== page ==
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Some have more dollars than sense, they say, so even companies that have no revenue, no profit, and a record of falling short, can easily find investors. But as Peter Lynch said in One Up On Wall Street, 'Long shots almost never pay off.'
If, on the other hand, you like companies that have revenue, and even earn profits, then you may well be interested in Ames National (NASDAQ:ATLO). While profit is not necessarily a social good, it's easy to admire a business that can consistently produce it. In comparison, loss making companies act like a sponge for capital - but unlike such a sponge they do not always produce something when squeezed.
Ames National's Earnings Per Share Are Growing.
If you believe that markets are even vaguely efficient, then over the long term you'd expect a company's share price to follow its earnings per share (EPS). That makes EPS growth an attractive quality for any company. Ames National managed to grow EPS by 12% per year, over three years. That's a pretty good rate, if the company can sustain it.
I like to take a look at earnings before interest and (EBIT) tax margins, as well as revenue growth, to get another take on the quality of the company's growth. I note that Ames National's revenue from operations was lower than its revenue in the last twelve months, so that could distort my analysis of its margins. While we note Ames National's EBIT margins were flat over the last year, revenue grew by a solid 14% to US$60m. That's a real positive.
The chart below shows how the company's bottom and top lines have progressed over time. To see the actual numbers, click on the chart.
Since Ames National is no giant, with a market capitalization of US$244m, so you should definitely check its cash and debt before getting too excited about its prospects.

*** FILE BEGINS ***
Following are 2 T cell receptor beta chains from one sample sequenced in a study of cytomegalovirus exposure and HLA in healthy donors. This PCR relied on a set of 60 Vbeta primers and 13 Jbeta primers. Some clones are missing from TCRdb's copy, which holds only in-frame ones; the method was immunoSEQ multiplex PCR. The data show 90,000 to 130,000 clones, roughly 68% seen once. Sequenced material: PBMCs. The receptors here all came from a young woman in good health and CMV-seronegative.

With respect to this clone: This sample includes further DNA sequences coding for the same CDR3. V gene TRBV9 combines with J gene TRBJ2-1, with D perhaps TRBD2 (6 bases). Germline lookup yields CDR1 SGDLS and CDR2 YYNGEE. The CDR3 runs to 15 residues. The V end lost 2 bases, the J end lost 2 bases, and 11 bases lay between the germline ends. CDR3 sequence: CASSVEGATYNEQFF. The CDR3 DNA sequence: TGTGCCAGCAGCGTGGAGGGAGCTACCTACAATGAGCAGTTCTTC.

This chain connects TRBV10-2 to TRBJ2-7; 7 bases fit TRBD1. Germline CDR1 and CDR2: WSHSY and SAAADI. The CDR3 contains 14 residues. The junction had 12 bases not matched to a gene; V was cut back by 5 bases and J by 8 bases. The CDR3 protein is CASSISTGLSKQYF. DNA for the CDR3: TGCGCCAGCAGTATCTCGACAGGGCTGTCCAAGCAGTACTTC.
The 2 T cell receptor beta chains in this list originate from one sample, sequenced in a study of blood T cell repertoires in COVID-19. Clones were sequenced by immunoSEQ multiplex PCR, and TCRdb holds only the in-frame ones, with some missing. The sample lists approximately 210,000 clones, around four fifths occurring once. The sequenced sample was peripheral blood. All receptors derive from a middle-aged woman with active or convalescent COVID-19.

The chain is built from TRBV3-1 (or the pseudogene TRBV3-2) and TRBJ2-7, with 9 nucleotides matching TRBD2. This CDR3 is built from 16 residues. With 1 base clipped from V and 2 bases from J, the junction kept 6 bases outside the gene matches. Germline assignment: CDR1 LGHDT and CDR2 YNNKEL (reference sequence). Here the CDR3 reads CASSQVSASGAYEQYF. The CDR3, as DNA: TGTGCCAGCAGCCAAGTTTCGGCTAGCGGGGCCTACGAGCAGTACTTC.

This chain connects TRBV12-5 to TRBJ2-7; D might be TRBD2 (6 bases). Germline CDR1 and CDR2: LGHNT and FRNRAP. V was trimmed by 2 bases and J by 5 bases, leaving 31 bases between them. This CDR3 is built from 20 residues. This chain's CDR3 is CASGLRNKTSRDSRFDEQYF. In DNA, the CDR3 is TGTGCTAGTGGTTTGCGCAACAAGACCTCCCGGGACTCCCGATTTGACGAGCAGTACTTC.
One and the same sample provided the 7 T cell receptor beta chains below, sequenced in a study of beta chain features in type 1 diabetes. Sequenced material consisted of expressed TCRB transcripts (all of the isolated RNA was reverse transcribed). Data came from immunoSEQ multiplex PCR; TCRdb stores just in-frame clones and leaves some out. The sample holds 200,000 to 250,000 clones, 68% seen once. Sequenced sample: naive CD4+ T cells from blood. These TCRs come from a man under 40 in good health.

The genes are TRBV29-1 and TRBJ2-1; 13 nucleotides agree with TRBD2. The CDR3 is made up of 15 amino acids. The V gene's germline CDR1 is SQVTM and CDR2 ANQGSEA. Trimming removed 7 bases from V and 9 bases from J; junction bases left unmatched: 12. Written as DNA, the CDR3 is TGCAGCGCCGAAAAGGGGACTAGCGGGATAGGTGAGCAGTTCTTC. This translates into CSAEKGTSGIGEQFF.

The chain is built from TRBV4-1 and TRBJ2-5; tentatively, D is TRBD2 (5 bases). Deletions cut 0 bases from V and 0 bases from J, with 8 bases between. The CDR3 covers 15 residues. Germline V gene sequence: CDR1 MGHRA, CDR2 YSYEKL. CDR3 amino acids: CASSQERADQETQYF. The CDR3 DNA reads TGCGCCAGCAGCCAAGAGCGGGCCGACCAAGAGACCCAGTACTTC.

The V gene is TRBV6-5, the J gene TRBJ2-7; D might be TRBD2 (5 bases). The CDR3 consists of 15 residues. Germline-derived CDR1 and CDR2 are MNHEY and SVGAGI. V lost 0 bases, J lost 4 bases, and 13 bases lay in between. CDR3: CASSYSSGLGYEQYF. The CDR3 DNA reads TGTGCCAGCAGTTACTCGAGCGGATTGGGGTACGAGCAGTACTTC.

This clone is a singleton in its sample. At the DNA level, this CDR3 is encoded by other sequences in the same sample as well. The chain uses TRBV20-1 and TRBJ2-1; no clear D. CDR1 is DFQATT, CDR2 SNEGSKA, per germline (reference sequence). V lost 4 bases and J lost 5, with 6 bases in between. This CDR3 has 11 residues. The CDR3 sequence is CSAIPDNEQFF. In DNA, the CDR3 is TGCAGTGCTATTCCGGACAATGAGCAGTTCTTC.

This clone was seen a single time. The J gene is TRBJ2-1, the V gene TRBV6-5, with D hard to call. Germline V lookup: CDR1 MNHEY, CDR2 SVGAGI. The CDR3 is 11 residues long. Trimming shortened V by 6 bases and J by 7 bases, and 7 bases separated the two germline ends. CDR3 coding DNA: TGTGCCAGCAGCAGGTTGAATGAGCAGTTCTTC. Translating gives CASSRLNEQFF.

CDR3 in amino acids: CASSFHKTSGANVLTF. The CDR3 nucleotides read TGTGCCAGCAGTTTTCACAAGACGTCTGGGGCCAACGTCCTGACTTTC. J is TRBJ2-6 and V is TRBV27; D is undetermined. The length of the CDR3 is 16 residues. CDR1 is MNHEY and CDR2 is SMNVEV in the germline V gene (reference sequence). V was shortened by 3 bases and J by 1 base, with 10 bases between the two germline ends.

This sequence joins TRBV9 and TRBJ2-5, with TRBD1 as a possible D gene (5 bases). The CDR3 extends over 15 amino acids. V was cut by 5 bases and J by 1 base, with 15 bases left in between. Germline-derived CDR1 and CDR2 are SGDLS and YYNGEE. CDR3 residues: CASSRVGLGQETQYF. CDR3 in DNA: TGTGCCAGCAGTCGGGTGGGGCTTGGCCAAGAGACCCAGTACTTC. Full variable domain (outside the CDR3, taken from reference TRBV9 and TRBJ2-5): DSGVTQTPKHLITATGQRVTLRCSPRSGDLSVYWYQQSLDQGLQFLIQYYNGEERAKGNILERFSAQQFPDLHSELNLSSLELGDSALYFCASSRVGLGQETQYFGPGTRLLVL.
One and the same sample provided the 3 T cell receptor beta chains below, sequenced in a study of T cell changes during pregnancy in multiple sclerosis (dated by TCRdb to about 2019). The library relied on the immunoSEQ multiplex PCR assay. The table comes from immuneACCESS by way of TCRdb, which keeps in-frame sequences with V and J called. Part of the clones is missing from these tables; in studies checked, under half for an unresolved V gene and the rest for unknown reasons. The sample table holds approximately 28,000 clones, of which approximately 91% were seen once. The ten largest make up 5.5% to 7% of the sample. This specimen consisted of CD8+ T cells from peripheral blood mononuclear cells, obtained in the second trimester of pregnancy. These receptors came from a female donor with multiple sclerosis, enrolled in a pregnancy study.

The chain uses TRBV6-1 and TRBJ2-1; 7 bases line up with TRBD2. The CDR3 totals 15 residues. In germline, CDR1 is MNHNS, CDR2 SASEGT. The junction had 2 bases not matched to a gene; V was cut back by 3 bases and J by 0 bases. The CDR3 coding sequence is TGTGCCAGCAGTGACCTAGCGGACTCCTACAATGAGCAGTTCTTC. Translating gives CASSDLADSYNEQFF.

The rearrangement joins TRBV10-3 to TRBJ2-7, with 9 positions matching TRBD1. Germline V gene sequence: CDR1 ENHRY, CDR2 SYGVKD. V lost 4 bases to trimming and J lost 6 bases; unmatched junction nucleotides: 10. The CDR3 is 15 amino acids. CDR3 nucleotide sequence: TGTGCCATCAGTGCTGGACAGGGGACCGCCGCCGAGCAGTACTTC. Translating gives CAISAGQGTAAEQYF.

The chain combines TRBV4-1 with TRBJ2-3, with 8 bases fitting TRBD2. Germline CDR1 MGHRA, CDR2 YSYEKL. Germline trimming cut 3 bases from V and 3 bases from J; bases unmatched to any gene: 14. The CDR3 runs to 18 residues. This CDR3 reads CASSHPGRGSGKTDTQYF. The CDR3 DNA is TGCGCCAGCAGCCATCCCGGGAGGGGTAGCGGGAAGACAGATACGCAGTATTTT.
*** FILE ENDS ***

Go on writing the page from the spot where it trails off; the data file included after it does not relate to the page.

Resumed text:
Are Ames National Insiders Aligned With All Shareholders?
Like the kids in the streets standing up for their beliefs, insider share purchases give me reason to believe in a brighter future. Because oftentimes, the purchase of stock is a sign that the buyer views it as undervalued. However, insiders are sometimes wrong, and we don't know the exact thinking behind their acquisitions.
Any way you look at it Ames National shareholders can gain quiet confidence from the fact that insiders shelled out US$409k to buy stock, over the last year. And when you consider that there was no insider selling, you can understand why shareholders might believe that lady luck will grace this business. Zooming in, we can see that the biggest insider purchase was by Kevin Deardorff for US$50k worth of shares, at about US$21.81 per share.
It's reassuring that Ames National insiders are buying the stock, but that's not the only reason to think management are fair to shareholders. Specifically, the CEO is paid quite reasonably for a company of this size. I discovered that the median total compensation for the CEOs of companies like Ames National with market caps between US$100m and US$400m is about US$939k.
The CEO of Ames National only received US$429k in total compensation for the year ending . That looks like modest pay to me, and may hint at a certain respect for the interests of shareholders. While the level of CEO compensation isn't a huge factor in my view of the company, modest remuneration is a positive, because it suggests that the board keeps shareholder interests in mind. It can also be a sign of good governance, more generally.
Should You Add Ames National To Your Watchlist?
As I already mentioned, Ames National is a growing business, which is what I like to see. And that's not all, folks. We've also seen insiders buying stock, and noted modest executive pay. If that doesn't automatically earn it a spot on your watchlist then I'd posit it warrants a closer look at the very least. Of course, identifying quality businesses is only half the battle; investors need to know whether the stock is undervalued. So you might want to consider this free discounted cashflow valuation of Ames National.
The good news is that Ames National is not the only growth stock with insider buying. Here's a list of them... with insider buying in the last three months!
Please note the insider transactions discussed in this article refer to reportable transactions in the relevant jurisdiction.
This article by Simply Wall St is general in nature. It does not constitute a recommendation to buy or sell any stock, and does not take account of your objectives, or your financial situation. We aim to bring you long-term focused analysis driven by fundamental data. Note that our analysis may not factor in the latest price-sensitive company announcements or qualitative material. Simply Wall St has no position in any stocks mentioned.
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